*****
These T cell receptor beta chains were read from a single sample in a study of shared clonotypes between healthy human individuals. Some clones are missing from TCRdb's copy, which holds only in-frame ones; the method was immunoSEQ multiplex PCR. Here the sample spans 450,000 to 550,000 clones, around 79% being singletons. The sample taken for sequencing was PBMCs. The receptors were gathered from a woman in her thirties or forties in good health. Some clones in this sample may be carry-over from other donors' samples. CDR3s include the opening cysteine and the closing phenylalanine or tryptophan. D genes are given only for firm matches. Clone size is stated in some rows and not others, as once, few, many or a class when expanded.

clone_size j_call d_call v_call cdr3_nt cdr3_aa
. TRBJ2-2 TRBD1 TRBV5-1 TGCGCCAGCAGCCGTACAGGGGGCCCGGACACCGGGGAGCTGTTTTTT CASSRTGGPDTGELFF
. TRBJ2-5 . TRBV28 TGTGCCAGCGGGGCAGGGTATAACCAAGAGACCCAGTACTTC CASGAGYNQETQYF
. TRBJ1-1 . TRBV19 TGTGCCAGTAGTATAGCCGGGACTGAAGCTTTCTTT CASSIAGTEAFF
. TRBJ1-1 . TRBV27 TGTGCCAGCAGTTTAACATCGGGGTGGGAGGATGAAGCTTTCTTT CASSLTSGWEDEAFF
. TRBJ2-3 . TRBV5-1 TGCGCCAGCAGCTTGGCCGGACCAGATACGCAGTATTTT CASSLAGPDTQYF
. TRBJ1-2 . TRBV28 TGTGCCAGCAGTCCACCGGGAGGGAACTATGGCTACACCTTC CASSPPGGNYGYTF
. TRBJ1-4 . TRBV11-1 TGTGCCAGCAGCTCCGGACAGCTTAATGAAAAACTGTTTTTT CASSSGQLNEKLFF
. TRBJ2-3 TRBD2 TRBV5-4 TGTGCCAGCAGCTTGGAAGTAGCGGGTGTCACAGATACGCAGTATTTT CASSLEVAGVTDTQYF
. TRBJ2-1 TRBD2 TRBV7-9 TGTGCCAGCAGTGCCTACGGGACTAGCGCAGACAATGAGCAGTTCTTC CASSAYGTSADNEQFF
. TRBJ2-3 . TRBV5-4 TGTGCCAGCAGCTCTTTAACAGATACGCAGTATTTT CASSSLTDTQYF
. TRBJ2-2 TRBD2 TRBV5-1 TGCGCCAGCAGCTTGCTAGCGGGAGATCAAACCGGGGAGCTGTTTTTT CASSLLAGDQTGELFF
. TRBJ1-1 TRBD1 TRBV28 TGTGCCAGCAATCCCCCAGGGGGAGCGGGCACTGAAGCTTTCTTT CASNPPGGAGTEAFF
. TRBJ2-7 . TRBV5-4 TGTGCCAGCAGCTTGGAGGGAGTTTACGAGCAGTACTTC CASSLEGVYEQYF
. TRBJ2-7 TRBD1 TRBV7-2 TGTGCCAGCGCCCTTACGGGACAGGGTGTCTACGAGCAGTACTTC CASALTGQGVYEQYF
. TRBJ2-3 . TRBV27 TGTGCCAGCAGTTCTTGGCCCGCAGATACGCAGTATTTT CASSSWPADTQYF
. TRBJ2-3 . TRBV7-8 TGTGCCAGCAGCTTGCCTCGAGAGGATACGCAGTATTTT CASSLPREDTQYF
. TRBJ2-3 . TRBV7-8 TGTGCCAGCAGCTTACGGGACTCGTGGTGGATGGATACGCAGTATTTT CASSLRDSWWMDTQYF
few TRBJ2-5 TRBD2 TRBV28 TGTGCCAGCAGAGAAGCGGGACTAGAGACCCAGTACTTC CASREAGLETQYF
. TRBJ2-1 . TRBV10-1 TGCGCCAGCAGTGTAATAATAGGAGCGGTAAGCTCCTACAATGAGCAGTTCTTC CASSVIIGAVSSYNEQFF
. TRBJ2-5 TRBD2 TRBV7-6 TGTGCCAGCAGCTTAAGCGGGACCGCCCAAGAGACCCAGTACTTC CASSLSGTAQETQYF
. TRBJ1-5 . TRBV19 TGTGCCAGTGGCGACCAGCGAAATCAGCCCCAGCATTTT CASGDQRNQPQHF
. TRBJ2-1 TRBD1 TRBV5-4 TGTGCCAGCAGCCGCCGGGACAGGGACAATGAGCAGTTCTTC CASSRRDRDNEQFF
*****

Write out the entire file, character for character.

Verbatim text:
These T cell receptor beta chains were read from a single sample in a study of shared clonotypes between healthy human individuals. Some clones are missing from TCRdb's copy, which holds only in-frame ones; the method was immunoSEQ multiplex PCR. Here the sample spans 450,000 to 550,000 clones, around 79% being singletons. The sample taken for sequencing was PBMCs. The receptors were gathered from a woman in her thirties or forties in good health. Some clones in this sample may be carry-over from other donors' samples. CDR3s include the opening cysteine and the closing phenylalanine or tryptophan. D genes are given only for firm matches. Clone size is stated in some rows and not others, as once, few, many or a class when expanded.

clone_size j_call d_call v_call cdr3_nt cdr3_aa
. TRBJ2-2 TRBD1 TRBV5-1 TGCGCCAGCAGCCGTACAGGGGGCCCGGACACCGGGGAGCTGTTTTTT CASSRTGGPDTGELFF
. TRBJ2-5 . TRBV28 TGTGCCAGCGGGGCAGGGTATAACCAAGAGACCCAGTACTTC CASGAGYNQETQYF
. TRBJ1-1 . TRBV19 TGTGCCAGTAGTATAGCCGGGACTGAAGCTTTCTTT CASSIAGTEAFF
. TRBJ1-1 . TRBV27 TGTGCCAGCAGTTTAACATCGGGGTGGGAGGATGAAGCTTTCTTT CASSLTSGWEDEAFF
. TRBJ2-3 . TRBV5-1 TGCGCCAGCAGCTTGGCCGGACCAGATACGCAGTATTTT CASSLAGPDTQYF
. TRBJ1-2 . TRBV28 TGTGCCAGCAGTCCACCGGGAGGGAACTATGGCTACACCTTC CASSPPGGNYGYTF
. TRBJ1-4 . TRBV11-1 TGTGCCAGCAGCTCCGGACAGCTTAATGAAAAACTGTTTTTT CASSSGQLNEKLFF
. TRBJ2-3 TRBD2 TRBV5-4 TGTGCCAGCAGCTTGGAAGTAGCGGGTGTCACAGATACGCAGTATTTT CASSLEVAGVTDTQYF
. TRBJ2-1 TRBD2 TRBV7-9 TGTGCCAGCAGTGCCTACGGGACTAGCGCAGACAATGAGCAGTTCTTC CASSAYGTSADNEQFF
. TRBJ2-3 . TRBV5-4 TGTGCCAGCAGCTCTTTAACAGATACGCAGTATTTT CASSSLTDTQYF
. TRBJ2-2 TRBD2 TRBV5-1 TGCGCCAGCAGCTTGCTAGCGGGAGATCAAACCGGGGAGCTGTTTTTT CASSLLAGDQTGELFF
. TRBJ1-1 TRBD1 TRBV28 TGTGCCAGCAATCCCCCAGGGGGAGCGGGCACTGAAGCTTTCTTT CASNPPGGAGTEAFF
. TRBJ2-7 . TRBV5-4 TGTGCCAGCAGCTTGGAGGGAGTTTACGAGCAGTACTTC CASSLEGVYEQYF
. TRBJ2-7 TRBD1 TRBV7-2 TGTGCCAGCGCCCTTACGGGACAGGGTGTCTACGAGCAGTACTTC CASALTGQGVYEQYF
. TRBJ2-3 . TRBV27 TGTGCCAGCAGTTCTTGGCCCGCAGATACGCAGTATTTT CASSSWPADTQYF
. TRBJ2-3 . TRBV7-8 TGTGCCAGCAGCTTGCCTCGAGAGGATACGCAGTATTTT CASSLPREDTQYF
. TRBJ2-3 . TRBV7-8 TGTGCCAGCAGCTTACGGGACTCGTGGTGGATGGATACGCAGTATTTT CASSLRDSWWMDTQYF
few TRBJ2-5 TRBD2 TRBV28 TGTGCCAGCAGAGAAGCGGGACTAGAGACCCAGTACTTC CASREAGLETQYF
. TRBJ2-1 . TRBV10-1 TGCGCCAGCAGTGTAATAATAGGAGCGGTAAGCTCCTACAATGAGCAGTTCTTC CASSVIIGAVSSYNEQFF
. TRBJ2-5 TRBD2 TRBV7-6 TGTGCCAGCAGCTTAAGCGGGACCGCCCAAGAGACCCAGTACTTC CASSLSGTAQETQYF
. TRBJ1-5 . TRBV19 TGTGCCAGTGGCGACCAGCGAAATCAGCCCCAGCATTTT CASGDQRNQPQHF
. TRBJ2-1 TRBD1 TRBV5-4 TGTGCCAGCAGCCGCCGGGACAGGGACAATGAGCAGTTCTTC CASSRRDRDNEQFF